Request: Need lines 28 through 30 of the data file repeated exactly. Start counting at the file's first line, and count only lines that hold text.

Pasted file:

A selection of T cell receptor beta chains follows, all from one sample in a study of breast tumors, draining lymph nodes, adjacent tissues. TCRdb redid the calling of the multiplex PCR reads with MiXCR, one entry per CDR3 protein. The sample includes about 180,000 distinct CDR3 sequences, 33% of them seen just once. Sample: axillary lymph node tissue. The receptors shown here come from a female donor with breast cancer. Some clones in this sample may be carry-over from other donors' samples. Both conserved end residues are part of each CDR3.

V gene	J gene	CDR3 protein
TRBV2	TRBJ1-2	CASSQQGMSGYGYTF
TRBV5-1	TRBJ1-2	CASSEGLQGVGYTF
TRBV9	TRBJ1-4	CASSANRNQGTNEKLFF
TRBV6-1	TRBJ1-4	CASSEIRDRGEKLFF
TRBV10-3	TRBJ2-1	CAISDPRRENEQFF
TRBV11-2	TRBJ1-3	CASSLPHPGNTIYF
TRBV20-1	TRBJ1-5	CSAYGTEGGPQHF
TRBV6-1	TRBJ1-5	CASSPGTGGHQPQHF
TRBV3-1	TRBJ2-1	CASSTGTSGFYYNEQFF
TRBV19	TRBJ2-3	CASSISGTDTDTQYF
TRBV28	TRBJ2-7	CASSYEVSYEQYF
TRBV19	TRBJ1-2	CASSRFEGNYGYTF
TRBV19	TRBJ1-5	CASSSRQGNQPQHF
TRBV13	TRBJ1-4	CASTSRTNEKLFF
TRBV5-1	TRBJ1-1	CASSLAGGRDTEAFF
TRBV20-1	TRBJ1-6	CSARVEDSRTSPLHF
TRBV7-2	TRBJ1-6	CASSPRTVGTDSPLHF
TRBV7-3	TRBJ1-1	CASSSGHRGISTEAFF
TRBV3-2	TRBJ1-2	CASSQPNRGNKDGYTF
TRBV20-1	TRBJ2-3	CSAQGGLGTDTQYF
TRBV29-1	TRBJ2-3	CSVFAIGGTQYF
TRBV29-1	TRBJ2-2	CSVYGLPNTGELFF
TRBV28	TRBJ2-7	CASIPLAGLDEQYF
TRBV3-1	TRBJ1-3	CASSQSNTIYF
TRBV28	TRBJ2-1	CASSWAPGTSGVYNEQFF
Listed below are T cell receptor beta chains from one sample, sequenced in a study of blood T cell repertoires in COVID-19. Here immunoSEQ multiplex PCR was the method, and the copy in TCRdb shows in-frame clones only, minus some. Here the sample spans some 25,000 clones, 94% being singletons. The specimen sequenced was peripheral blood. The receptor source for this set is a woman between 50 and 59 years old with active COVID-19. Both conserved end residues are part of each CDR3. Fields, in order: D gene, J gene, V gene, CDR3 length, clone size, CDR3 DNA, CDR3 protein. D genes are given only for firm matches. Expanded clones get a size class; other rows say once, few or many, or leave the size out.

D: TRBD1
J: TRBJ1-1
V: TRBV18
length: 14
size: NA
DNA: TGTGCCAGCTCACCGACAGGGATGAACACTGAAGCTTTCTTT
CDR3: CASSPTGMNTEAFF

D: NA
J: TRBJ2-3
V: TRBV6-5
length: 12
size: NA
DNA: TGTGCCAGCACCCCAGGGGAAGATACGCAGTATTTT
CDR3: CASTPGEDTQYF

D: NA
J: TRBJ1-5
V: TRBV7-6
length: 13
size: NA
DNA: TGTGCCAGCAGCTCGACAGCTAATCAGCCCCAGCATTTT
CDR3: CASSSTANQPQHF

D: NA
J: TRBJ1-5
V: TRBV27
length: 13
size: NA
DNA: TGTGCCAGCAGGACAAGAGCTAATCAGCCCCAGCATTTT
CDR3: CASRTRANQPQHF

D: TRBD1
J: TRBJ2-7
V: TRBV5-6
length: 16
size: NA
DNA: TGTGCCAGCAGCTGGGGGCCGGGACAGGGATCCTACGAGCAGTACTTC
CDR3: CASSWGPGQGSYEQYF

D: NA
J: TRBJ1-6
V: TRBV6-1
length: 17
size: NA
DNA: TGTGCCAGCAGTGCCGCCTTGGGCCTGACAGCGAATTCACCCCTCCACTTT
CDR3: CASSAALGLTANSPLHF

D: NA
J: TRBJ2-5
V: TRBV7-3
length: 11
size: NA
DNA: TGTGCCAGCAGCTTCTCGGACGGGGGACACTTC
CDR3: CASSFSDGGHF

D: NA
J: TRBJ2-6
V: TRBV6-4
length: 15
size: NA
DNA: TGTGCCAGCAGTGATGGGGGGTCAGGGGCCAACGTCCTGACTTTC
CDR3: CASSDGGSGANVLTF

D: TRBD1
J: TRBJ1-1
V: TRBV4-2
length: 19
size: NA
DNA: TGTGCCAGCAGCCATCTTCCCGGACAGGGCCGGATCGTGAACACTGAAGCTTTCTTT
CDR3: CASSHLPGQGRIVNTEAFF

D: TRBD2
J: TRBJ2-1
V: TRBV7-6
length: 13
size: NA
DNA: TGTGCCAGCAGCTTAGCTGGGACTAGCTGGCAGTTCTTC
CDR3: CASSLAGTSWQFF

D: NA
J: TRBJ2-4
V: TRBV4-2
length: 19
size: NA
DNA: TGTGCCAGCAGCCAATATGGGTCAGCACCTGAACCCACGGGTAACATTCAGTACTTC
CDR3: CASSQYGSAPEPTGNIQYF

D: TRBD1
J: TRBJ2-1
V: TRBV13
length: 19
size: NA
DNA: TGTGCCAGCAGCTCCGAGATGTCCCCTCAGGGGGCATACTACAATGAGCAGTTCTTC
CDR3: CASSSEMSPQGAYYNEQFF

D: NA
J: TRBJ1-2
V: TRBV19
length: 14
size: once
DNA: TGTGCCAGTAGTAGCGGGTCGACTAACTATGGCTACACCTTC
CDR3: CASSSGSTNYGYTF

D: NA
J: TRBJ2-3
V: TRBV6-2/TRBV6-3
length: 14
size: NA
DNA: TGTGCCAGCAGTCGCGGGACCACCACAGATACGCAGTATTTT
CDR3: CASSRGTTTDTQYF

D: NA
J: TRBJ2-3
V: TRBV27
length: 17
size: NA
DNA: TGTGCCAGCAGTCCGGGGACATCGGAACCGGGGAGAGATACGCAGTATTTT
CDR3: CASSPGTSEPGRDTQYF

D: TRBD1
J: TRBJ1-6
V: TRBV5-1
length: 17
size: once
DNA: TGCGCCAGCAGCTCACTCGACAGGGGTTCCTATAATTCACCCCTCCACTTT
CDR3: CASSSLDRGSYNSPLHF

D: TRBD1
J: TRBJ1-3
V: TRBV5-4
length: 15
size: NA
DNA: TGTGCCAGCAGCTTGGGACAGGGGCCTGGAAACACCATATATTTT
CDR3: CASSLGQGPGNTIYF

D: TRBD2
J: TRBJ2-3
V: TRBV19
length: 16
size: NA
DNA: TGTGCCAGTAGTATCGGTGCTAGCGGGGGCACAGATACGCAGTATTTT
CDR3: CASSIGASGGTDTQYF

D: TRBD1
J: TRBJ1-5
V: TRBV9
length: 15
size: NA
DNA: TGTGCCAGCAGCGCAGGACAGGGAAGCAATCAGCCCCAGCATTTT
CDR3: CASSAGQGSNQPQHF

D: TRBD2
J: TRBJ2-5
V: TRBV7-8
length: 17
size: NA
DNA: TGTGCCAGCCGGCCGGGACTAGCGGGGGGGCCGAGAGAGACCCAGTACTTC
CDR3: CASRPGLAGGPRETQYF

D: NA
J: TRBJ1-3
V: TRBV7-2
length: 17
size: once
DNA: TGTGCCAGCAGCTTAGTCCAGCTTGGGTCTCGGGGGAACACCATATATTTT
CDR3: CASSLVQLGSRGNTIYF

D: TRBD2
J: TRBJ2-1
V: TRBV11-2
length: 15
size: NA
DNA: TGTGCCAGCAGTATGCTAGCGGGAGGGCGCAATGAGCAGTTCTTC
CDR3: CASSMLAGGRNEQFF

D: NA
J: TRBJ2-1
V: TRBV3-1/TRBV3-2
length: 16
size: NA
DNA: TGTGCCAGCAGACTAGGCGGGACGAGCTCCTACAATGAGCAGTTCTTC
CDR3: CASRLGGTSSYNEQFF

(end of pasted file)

Listed below are T cell receptor beta chains from one sample, sequenced in a study of blood T cell repertoires in COVID-19. Here immunoSEQ multiplex PCR was the method, and the copy in TCRdb shows in-frame clones only, minus some. Here the sample spans some 25,000 clones, 94% being singletons. The specimen sequenced was peripheral blood. The receptor source for this set is a woman between 50 and 59 years old with active COVID-19. Both conserved end residues are part of each CDR3. Fields, in order: D gene, J gene, V gene, CDR3 length, clone size, CDR3 DNA, CDR3 protein. D genes are given only for firm matches. Expanded clones get a size class; other rows say once, few or many, or leave the size out.

D: TRBD1
J: TRBJ1-1